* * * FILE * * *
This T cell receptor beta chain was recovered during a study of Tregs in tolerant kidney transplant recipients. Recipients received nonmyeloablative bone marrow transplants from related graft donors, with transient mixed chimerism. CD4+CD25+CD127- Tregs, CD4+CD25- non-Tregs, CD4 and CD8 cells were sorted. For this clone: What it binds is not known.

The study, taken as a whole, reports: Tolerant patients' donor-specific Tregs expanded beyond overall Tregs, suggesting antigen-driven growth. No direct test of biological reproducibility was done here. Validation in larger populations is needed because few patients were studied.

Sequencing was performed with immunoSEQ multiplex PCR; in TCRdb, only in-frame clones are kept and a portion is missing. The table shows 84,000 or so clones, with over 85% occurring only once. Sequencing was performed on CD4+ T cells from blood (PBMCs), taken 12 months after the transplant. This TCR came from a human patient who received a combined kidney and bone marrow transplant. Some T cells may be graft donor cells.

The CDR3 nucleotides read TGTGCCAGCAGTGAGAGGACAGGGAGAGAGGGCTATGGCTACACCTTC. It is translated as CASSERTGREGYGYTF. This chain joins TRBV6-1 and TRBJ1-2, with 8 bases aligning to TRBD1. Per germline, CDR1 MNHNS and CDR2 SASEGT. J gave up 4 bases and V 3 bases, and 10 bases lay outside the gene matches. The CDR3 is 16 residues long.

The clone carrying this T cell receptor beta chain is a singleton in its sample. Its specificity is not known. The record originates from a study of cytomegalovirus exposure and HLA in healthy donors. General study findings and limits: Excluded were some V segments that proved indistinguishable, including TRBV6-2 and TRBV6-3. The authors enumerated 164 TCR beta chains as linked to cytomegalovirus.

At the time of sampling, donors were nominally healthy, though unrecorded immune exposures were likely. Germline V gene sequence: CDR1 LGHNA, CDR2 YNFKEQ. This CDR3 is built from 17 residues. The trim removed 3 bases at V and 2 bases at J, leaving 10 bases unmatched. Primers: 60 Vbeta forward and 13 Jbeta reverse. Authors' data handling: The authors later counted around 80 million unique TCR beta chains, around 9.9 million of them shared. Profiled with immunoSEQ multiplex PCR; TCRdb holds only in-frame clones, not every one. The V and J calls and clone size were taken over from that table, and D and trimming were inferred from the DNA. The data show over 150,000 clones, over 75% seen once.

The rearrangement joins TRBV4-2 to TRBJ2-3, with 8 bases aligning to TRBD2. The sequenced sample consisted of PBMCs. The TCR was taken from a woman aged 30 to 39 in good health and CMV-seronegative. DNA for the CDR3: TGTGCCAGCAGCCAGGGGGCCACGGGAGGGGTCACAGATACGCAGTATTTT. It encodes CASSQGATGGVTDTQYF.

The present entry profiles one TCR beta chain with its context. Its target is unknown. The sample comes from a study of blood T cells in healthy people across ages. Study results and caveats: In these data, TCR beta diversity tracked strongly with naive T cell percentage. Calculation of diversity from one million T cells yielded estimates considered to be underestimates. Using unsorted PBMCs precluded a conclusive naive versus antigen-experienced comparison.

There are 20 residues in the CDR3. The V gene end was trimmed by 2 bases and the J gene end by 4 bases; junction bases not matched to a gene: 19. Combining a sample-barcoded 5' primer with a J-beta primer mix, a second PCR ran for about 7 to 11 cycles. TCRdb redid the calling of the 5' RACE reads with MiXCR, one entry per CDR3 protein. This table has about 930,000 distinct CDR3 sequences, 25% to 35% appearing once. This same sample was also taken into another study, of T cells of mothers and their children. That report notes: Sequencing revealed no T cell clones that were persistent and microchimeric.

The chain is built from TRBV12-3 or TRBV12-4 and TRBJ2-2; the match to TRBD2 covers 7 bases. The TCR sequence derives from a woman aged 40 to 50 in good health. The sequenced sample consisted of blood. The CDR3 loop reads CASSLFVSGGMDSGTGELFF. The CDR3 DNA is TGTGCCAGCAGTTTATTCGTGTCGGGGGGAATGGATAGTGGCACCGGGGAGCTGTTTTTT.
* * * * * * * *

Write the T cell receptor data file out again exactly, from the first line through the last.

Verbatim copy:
This T cell receptor beta chain was recovered during a study of Tregs in tolerant kidney transplant recipients. Recipients received nonmyeloablative bone marrow transplants from related graft donors, with transient mixed chimerism. CD4+CD25+CD127- Tregs, CD4+CD25- non-Tregs, CD4 and CD8 cells were sorted. For this clone: What it binds is not known.

The study, taken as a whole, reports: Tolerant patients' donor-specific Tregs expanded beyond overall Tregs, suggesting antigen-driven growth. No direct test of biological reproducibility was done here. Validation in larger populations is needed because few patients were studied.

Sequencing was performed with immunoSEQ multiplex PCR; in TCRdb, only in-frame clones are kept and a portion is missing. The table shows 84,000 or so clones, with over 85% occurring only once. Sequencing was performed on CD4+ T cells from blood (PBMCs), taken 12 months after the transplant. This TCR came from a human patient who received a combined kidney and bone marrow transplant. Some T cells may be graft donor cells.

The CDR3 nucleotides read TGTGCCAGCAGTGAGAGGACAGGGAGAGAGGGCTATGGCTACACCTTC. It is translated as CASSERTGREGYGYTF. This chain joins TRBV6-1 and TRBJ1-2, with 8 bases aligning to TRBD1. Per germline, CDR1 MNHNS and CDR2 SASEGT. J gave up 4 bases and V 3 bases, and 10 bases lay outside the gene matches. The CDR3 is 16 residues long.

The clone carrying this T cell receptor beta chain is a singleton in its sample. Its specificity is not known. The record originates from a study of cytomegalovirus exposure and HLA in healthy donors. General study findings and limits: Excluded were some V segments that proved indistinguishable, including TRBV6-2 and TRBV6-3. The authors enumerated 164 TCR beta chains as linked to cytomegalovirus.

At the time of sampling, donors were nominally healthy, though unrecorded immune exposures were likely. Germline V gene sequence: CDR1 LGHNA, CDR2 YNFKEQ. This CDR3 is built from 17 residues. The trim removed 3 bases at V and 2 bases at J, leaving 10 bases unmatched. Primers: 60 Vbeta forward and 13 Jbeta reverse. Authors' data handling: The authors later counted around 80 million unique TCR beta chains, around 9.9 million of them shared. Profiled with immunoSEQ multiplex PCR; TCRdb holds only in-frame clones, not every one. The V and J calls and clone size were taken over from that table, and D and trimming were inferred from the DNA. The data show over 150,000 clones, over 75% seen once.

The rearrangement joins TRBV4-2 to TRBJ2-3, with 8 bases aligning to TRBD2. The sequenced sample consisted of PBMCs. The TCR was taken from a woman aged 30 to 39 in good health and CMV-seronegative. DNA for the CDR3: TGTGCCAGCAGCCAGGGGGCCACGGGAGGGGTCACAGATACGCAGTATTTT. It encodes CASSQGATGGVTDTQYF.

The present entry profiles one TCR beta chain with its context. Its target is unknown. The sample comes from a study of blood T cells in healthy people across ages. Study results and caveats: In these data, TCR beta diversity tracked strongly with naive T cell percentage. Calculation of diversity from one million T cells yielded estimates considered to be underestimates. Using unsorted PBMCs precluded a conclusive naive versus antigen-experienced comparison.

There are 20 residues in the CDR3. The V gene end was trimmed by 2 bases and the J gene end by 4 bases; junction bases not matched to a gene: 19. Combining a sample-barcoded 5' primer with a J-beta primer mix, a second PCR ran for about 7 to 11 cycles. TCRdb redid the calling of the 5' RACE reads with MiXCR, one entry per CDR3 protein. This table has about 930,000 distinct CDR3 sequences, 25% to 35% appearing once. This same sample was also taken into another study, of T cells of mothers and their children. That report notes: Sequencing revealed no T cell clones that were persistent and microchimeric.

The chain is built from TRBV12-3 or TRBV12-4 and TRBJ2-2; the match to TRBD2 covers 7 bases. The TCR sequence derives from a woman aged 40 to 50 in good health. The sequenced sample consisted of blood. The CDR3 loop reads CASSLFVSGGMDSGTGELFF. The CDR3 DNA is TGTGCCAGCAGTTTATTCGTGTCGGGGGGAATGGATAGTGGCACCGGGGAGCTGTTTTTT.